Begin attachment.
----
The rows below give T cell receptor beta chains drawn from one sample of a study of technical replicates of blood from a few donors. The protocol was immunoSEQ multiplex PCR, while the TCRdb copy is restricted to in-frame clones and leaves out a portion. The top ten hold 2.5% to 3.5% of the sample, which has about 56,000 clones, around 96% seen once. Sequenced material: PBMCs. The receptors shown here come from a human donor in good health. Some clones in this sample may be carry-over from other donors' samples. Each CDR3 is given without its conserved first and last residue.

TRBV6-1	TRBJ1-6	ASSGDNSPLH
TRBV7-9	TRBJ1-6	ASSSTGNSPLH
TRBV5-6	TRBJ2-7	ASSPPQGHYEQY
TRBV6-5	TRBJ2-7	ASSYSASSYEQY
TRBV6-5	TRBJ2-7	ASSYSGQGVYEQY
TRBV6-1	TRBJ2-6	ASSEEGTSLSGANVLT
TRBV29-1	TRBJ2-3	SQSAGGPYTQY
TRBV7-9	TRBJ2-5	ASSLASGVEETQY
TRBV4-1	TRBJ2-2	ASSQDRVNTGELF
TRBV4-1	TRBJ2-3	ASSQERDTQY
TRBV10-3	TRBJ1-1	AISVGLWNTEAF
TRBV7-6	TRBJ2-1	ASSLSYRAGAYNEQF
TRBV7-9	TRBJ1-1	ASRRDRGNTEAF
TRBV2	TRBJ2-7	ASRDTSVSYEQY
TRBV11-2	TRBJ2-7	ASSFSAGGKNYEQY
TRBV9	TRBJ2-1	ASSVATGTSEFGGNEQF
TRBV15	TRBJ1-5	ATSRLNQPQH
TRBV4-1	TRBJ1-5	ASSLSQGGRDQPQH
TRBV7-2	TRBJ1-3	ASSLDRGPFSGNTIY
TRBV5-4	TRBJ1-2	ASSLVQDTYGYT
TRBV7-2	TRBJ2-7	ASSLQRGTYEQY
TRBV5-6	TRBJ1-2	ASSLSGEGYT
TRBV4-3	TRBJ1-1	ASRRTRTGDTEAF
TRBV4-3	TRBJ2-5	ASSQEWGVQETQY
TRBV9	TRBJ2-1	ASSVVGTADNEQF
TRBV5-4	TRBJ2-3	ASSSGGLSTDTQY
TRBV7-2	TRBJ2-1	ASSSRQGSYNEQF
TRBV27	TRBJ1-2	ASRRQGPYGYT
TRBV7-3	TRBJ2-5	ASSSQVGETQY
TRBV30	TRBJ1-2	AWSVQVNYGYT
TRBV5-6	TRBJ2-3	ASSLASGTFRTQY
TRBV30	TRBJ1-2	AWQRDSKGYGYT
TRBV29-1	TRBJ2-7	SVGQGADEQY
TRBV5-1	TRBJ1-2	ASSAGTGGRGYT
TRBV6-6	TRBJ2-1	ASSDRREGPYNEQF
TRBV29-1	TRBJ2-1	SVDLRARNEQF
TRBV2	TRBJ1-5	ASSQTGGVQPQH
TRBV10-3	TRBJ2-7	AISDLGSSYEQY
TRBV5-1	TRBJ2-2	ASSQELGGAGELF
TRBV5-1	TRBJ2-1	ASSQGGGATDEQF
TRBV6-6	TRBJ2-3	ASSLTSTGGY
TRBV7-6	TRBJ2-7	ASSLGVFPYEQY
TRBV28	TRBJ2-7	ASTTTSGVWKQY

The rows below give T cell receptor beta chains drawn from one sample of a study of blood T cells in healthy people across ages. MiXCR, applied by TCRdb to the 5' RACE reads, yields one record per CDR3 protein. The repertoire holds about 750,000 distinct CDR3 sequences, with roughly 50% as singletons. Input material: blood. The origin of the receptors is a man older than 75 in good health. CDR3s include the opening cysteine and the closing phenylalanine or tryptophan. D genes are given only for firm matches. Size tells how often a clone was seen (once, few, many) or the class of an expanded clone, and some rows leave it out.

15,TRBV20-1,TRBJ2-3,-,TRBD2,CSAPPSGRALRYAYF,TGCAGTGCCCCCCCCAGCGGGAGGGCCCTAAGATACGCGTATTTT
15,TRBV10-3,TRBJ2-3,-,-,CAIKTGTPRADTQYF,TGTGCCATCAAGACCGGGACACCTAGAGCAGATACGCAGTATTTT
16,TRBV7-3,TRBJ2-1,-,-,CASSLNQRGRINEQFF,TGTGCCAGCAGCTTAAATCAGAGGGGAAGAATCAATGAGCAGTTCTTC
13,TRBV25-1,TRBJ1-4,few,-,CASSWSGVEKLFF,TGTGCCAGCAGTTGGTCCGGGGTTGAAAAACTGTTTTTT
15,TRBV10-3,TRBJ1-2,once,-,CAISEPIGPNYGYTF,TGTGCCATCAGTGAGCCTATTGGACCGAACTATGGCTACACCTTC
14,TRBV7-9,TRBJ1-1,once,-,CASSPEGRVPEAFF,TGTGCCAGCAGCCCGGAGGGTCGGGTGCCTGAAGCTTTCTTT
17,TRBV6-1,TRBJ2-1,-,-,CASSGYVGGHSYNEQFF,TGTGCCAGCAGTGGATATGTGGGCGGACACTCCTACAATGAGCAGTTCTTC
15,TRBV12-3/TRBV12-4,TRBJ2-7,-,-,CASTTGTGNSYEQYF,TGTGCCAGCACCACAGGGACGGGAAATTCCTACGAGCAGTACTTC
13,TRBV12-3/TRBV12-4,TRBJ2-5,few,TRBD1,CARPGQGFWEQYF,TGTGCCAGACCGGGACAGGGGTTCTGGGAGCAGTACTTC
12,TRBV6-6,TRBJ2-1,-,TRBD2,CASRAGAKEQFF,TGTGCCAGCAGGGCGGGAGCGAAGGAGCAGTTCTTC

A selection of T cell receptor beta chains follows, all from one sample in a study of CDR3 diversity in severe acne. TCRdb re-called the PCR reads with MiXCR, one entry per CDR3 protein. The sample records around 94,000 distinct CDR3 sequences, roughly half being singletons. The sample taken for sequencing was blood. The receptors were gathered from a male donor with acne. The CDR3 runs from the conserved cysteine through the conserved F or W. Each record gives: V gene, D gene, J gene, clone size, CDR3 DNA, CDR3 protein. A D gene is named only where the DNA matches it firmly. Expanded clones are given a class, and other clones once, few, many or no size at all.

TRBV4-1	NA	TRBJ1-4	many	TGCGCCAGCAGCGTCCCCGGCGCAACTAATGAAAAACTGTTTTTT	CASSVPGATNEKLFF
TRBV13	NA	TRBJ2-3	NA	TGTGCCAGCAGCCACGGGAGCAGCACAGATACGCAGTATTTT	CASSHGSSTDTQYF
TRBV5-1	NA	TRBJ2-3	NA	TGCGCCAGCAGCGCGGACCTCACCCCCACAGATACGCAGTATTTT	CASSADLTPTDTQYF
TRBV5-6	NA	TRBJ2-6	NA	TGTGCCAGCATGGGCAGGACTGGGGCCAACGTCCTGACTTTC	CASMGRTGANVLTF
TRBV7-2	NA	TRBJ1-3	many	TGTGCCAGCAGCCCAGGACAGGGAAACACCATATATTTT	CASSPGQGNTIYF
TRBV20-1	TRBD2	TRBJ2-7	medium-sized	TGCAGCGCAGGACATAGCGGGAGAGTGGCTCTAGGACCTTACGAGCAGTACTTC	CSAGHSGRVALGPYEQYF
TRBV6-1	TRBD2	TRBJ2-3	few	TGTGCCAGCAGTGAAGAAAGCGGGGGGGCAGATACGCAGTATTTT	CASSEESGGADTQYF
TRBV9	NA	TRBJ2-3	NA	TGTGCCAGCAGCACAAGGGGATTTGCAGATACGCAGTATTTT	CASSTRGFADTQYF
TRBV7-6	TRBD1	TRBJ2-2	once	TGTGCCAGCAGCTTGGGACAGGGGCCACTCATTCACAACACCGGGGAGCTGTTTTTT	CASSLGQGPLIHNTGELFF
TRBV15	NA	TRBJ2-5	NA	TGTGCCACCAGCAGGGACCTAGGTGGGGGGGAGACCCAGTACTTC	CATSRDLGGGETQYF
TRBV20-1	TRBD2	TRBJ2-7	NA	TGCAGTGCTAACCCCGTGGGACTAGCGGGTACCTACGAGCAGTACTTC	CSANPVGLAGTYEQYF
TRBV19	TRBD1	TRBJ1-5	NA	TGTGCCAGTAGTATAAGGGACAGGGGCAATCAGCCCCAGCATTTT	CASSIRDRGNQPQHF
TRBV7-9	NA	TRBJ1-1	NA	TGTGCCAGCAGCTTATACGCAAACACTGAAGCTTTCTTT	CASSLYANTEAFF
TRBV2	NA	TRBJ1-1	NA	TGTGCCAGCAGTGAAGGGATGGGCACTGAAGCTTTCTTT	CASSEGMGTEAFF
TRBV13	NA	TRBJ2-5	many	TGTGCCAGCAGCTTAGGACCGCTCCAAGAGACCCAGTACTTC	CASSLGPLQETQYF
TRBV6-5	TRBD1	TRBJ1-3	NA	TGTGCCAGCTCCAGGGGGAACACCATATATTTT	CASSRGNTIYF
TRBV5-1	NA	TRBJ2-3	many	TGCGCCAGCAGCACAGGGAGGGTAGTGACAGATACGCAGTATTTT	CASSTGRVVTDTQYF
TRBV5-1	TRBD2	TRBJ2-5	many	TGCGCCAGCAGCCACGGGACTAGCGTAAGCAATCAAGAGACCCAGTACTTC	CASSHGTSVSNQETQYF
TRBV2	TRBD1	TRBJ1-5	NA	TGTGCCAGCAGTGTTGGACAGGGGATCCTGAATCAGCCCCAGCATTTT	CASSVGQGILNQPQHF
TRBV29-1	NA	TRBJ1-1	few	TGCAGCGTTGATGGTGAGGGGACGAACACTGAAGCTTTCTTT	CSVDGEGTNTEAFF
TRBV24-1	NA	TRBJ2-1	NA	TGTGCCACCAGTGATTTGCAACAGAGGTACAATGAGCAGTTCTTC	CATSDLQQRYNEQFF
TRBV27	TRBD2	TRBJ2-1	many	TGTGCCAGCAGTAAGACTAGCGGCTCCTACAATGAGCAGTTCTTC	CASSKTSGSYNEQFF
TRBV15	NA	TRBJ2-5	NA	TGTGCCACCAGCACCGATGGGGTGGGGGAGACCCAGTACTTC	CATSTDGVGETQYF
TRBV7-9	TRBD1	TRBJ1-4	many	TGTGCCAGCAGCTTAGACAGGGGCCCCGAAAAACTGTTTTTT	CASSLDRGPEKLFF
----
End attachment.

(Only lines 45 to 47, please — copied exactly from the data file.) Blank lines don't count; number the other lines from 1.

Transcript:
The rows below give T cell receptor beta chains drawn from one sample of a study of blood T cells in healthy people across ages. MiXCR, applied by TCRdb to the 5' RACE reads, yields one record per CDR3 protein. The repertoire holds about 750,000 distinct CDR3 sequences, with roughly 50% as singletons. Input material: blood. The origin of the receptors is a man older than 75 in good health. CDR3s include the opening cysteine and the closing phenylalanine or tryptophan. D genes are given only for firm matches. Size tells how often a clone was seen (once, few, many) or the class of an expanded clone, and some rows leave it out.

15,TRBV20-1,TRBJ2-3,-,TRBD2,CSAPPSGRALRYAYF,TGCAGTGCCCCCCCCAGCGGGAGGGCCCTAAGATACGCGTATTTT
15,TRBV10-3,TRBJ2-3,-,-,CAIKTGTPRADTQYF,TGTGCCATCAAGACCGGGACACCTAGAGCAGATACGCAGTATTTT